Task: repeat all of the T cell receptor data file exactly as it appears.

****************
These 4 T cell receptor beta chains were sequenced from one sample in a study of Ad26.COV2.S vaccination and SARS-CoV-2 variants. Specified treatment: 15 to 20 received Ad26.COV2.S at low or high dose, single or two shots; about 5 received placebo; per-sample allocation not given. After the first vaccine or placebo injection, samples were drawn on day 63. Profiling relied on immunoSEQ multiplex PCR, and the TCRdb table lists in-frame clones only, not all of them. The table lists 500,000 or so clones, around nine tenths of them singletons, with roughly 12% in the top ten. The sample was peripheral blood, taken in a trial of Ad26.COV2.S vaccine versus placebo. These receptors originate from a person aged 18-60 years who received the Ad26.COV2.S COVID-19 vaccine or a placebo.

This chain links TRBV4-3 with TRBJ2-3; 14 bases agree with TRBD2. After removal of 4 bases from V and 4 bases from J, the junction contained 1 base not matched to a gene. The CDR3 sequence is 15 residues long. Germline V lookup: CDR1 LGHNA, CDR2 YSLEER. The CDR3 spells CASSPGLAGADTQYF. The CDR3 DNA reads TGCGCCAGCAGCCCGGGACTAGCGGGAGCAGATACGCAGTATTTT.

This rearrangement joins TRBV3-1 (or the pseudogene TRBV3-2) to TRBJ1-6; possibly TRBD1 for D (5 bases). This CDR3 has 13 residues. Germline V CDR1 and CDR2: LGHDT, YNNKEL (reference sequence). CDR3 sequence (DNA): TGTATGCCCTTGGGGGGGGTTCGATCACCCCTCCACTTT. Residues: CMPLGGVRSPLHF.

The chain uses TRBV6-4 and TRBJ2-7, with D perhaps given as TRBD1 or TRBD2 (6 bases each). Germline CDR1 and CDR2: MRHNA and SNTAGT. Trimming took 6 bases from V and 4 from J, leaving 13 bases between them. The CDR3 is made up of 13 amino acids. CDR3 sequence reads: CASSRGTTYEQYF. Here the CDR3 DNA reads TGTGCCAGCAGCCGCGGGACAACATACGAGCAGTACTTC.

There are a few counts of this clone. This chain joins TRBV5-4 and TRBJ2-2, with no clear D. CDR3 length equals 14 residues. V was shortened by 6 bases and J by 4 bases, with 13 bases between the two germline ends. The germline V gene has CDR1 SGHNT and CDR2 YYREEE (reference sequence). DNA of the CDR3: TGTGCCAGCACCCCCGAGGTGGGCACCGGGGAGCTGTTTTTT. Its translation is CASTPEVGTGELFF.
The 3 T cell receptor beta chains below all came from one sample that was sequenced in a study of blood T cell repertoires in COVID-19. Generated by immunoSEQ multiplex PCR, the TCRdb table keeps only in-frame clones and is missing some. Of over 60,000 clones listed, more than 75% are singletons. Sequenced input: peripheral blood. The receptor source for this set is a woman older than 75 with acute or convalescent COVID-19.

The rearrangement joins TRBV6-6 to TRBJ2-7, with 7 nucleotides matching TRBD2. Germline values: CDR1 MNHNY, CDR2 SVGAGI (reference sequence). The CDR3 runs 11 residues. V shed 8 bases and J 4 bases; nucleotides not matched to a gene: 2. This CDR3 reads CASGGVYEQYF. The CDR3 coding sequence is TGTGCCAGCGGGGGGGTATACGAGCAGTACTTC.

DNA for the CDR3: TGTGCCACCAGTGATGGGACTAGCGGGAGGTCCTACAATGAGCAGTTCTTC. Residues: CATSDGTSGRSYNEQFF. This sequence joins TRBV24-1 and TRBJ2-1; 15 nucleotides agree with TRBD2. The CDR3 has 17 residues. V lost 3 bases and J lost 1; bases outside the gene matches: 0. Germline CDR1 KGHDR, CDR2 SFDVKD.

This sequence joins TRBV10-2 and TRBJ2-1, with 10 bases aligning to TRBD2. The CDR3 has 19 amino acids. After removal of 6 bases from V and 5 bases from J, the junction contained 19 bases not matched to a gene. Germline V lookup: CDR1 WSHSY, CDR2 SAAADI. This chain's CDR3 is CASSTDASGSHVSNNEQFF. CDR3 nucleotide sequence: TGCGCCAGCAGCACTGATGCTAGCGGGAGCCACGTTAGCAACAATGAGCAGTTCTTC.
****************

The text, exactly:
These 4 T cell receptor beta chains were sequenced from one sample in a study of Ad26.COV2.S vaccination and SARS-CoV-2 variants. Specified treatment: 15 to 20 received Ad26.COV2.S at low or high dose, single or two shots; about 5 received placebo; per-sample allocation not given. After the first vaccine or placebo injection, samples were drawn on day 63. Profiling relied on immunoSEQ multiplex PCR, and the TCRdb table lists in-frame clones only, not all of them. The table lists 500,000 or so clones, around nine tenths of them singletons, with roughly 12% in the top ten. The sample was peripheral blood, taken in a trial of Ad26.COV2.S vaccine versus placebo. These receptors originate from a person aged 18-60 years who received the Ad26.COV2.S COVID-19 vaccine or a placebo.

This chain links TRBV4-3 with TRBJ2-3; 14 bases agree with TRBD2. After removal of 4 bases from V and 4 bases from J, the junction contained 1 base not matched to a gene. The CDR3 sequence is 15 residues long. Germline V lookup: CDR1 LGHNA, CDR2 YSLEER. The CDR3 spells CASSPGLAGADTQYF. The CDR3 DNA reads TGCGCCAGCAGCCCGGGACTAGCGGGAGCAGATACGCAGTATTTT.

This rearrangement joins TRBV3-1 (or the pseudogene TRBV3-2) to TRBJ1-6; possibly TRBD1 for D (5 bases). This CDR3 has 13 residues. Germline V CDR1 and CDR2: LGHDT, YNNKEL (reference sequence). CDR3 sequence (DNA): TGTATGCCCTTGGGGGGGGTTCGATCACCCCTCCACTTT. Residues: CMPLGGVRSPLHF.

The chain uses TRBV6-4 and TRBJ2-7, with D perhaps given as TRBD1 or TRBD2 (6 bases each). Germline CDR1 and CDR2: MRHNA and SNTAGT. Trimming took 6 bases from V and 4 from J, leaving 13 bases between them. The CDR3 is made up of 13 amino acids. CDR3 sequence reads: CASSRGTTYEQYF. Here the CDR3 DNA reads TGTGCCAGCAGCCGCGGGACAACATACGAGCAGTACTTC.

There are a few counts of this clone. This chain joins TRBV5-4 and TRBJ2-2, with no clear D. CDR3 length equals 14 residues. V was shortened by 6 bases and J by 4 bases, with 13 bases between the two germline ends. The germline V gene has CDR1 SGHNT and CDR2 YYREEE (reference sequence). DNA of the CDR3: TGTGCCAGCACCCCCGAGGTGGGCACCGGGGAGCTGTTTTTT. Its translation is CASTPEVGTGELFF.
The 3 T cell receptor beta chains below all came from one sample that was sequenced in a study of blood T cell repertoires in COVID-19. Generated by immunoSEQ multiplex PCR, the TCRdb table keeps only in-frame clones and is missing some. Of over 60,000 clones listed, more than 75% are singletons. Sequenced input: peripheral blood. The receptor source for this set is a woman older than 75 with acute or convalescent COVID-19.

The rearrangement joins TRBV6-6 to TRBJ2-7, with 7 nucleotides matching TRBD2. Germline values: CDR1 MNHNY, CDR2 SVGAGI (reference sequence). The CDR3 runs 11 residues. V shed 8 bases and J 4 bases; nucleotides not matched to a gene: 2. This CDR3 reads CASGGVYEQYF. The CDR3 coding sequence is TGTGCCAGCGGGGGGGTATACGAGCAGTACTTC.

DNA for the CDR3: TGTGCCACCAGTGATGGGACTAGCGGGAGGTCCTACAATGAGCAGTTCTTC. Residues: CATSDGTSGRSYNEQFF. This sequence joins TRBV24-1 and TRBJ2-1; 15 nucleotides agree with TRBD2. The CDR3 has 17 residues. V lost 3 bases and J lost 1; bases outside the gene matches: 0. Germline CDR1 KGHDR, CDR2 SFDVKD.

This sequence joins TRBV10-2 and TRBJ2-1, with 10 bases aligning to TRBD2. The CDR3 has 19 amino acids. After removal of 6 bases from V and 5 bases from J, the junction contained 19 bases not matched to a gene. Germline V lookup: CDR1 WSHSY, CDR2 SAAADI. This chain's CDR3 is CASSTDASGSHVSNNEQFF. CDR3 nucleotide sequence: TGCGCCAGCAGCACTGATGCTAGCGGGAGCCACGTTAGCAACAATGAGCAGTTCTTC.